Later, other gristmills were constructed in the same place, which from 1600 became the property of the Sisters of the Immaculate Conception. Their administrator, Presbyter Martin Marchan, constructed for them a chamber with a drive wheel, which was installed in a room with a wide half-barrel vault.

The canal that fed water to the gristmills was definitively suspended in 1929 to permit construction of the sewage system for Calle Larga. Consequently, the gristmills were closed and remained forgotten for a long time until 1972, when the Estrella family discovered the archaeological site while excavating for the foundations of a home. Now this site is under the administration of the Azuay Branch of the Ecuadorian House of Culture, through the Manuel Agustin Landívar Museum.

[color-box color=”gray”]Address: Calle Larga and Manuel Vega
Telephones: 282-1177 / 099-552-0186
Hours: Tuesday to Friday from 10h00 to 18h30 and Saturdays from 10h00 to 14h00.
Price of the visit: Admission is free.[/color-box]

The “Todos Santos” Traditional Bakery

In one of the most picturesque places of the Todos Santos quarter, one finds this successful business that for more that 20 years has produced bread using craft methods. The heart of this locale is the great wood-burning oven, which burns continuously. Here,  indefatigable bakers knead and bake more than fifteen varieties of bread. The oven’s structure was built using a mixture of materials that includes brick, yellow earth, syrup, glass, bones and other materials, which help to maintain the right temperature.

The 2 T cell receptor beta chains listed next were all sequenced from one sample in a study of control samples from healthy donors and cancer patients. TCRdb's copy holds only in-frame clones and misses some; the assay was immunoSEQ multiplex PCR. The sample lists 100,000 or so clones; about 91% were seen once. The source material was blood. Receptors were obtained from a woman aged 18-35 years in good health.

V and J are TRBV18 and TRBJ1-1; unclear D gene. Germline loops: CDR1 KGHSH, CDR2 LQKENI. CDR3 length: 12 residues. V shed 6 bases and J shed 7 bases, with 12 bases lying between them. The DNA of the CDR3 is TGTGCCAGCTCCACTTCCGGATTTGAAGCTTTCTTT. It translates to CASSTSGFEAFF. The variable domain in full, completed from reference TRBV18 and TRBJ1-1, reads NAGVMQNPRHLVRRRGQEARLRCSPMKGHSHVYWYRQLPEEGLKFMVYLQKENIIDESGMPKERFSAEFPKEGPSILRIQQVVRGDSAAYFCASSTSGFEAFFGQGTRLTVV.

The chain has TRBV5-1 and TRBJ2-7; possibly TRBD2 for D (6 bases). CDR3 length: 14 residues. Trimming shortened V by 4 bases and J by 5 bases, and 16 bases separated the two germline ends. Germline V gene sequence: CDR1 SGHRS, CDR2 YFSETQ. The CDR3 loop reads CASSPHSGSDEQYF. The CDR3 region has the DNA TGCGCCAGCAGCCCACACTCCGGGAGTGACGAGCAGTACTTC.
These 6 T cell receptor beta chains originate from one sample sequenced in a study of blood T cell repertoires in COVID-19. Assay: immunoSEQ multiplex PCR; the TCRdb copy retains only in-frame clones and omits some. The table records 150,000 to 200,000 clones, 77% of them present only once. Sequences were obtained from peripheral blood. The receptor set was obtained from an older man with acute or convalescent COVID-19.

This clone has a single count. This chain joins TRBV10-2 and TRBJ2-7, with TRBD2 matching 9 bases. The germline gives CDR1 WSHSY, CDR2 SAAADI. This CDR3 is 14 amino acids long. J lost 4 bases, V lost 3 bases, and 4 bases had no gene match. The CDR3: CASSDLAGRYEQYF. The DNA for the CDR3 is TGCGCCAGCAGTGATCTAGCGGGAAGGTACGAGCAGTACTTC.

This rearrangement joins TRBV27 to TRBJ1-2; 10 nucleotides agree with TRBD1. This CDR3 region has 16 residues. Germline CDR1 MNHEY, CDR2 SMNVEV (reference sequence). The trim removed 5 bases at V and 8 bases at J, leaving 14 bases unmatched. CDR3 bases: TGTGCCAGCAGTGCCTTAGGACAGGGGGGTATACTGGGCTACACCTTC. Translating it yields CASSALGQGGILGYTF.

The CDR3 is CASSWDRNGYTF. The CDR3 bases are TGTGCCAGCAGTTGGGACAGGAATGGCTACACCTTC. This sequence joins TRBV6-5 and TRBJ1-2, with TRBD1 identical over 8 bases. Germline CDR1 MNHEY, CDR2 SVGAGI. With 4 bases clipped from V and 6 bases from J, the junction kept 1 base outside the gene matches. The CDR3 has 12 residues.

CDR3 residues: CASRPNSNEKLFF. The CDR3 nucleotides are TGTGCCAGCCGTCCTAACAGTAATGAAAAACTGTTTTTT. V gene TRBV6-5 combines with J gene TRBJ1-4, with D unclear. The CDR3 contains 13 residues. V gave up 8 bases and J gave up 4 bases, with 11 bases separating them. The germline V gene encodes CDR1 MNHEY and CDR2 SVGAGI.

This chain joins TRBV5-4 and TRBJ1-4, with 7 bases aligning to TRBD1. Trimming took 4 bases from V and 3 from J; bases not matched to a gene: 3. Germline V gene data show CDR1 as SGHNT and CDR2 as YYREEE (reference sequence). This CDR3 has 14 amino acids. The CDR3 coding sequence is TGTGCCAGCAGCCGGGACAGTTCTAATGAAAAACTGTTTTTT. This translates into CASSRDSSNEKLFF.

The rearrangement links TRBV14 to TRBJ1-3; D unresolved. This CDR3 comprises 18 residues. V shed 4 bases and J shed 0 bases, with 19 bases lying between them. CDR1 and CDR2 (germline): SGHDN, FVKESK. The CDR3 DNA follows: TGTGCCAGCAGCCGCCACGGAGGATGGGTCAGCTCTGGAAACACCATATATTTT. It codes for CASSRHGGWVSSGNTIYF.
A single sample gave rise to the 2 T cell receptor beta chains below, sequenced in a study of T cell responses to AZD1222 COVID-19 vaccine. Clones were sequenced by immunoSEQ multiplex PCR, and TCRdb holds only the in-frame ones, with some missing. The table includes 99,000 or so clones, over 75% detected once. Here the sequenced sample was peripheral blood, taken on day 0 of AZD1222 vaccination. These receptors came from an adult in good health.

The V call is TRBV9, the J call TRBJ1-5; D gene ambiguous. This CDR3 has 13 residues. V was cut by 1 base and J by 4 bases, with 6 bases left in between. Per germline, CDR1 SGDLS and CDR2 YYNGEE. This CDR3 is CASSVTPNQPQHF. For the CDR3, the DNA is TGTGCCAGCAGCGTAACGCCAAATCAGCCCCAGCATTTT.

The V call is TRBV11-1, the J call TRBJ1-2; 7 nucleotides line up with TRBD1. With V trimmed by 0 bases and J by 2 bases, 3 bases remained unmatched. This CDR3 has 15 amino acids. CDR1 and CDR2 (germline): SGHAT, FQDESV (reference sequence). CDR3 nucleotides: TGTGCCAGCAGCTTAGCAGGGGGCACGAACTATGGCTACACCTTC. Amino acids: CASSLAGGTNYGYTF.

Augusto Tenemasa, proprietor of the business, explains that traditional recipes are used to this day because clients request them the most. Although flour comes prepared by different industrial mills, chemical ingredients that can be prejudicial to health are excluded from the bread’s preparation.

A few meters from this locale one finds small businesses, which delight tourists and locals with traditional delicacies they still prepare, such as “Chilean apple” jelly, figs in syrup, humitas and ground corn or corn flour tortillas.

[color-box color=”gray”]Address: Mariano Cueva 4-101 between Honorato Vazquez and Calle Larga.
Telephone: 282-5989
Hours: Monday to Saturday from 7h00 to 20h30.
Price of the visit: A voluntary contribution is suggested.[/color-box]

“Traditional Wood-Fired Oven Bread” Bakery

History and tradition are the two words that define this business, which in spite of the passage of time, has been able to sustain the difficult, but satisfying trade of baking bread in a wood-fired oven. The proprietor, Angel Domingo Tenemasa Mendieta, relates that everything he knows today he learned from his benefactor, Doña Mercedes Velez, a famous baker, who took Angel in when he was still a child.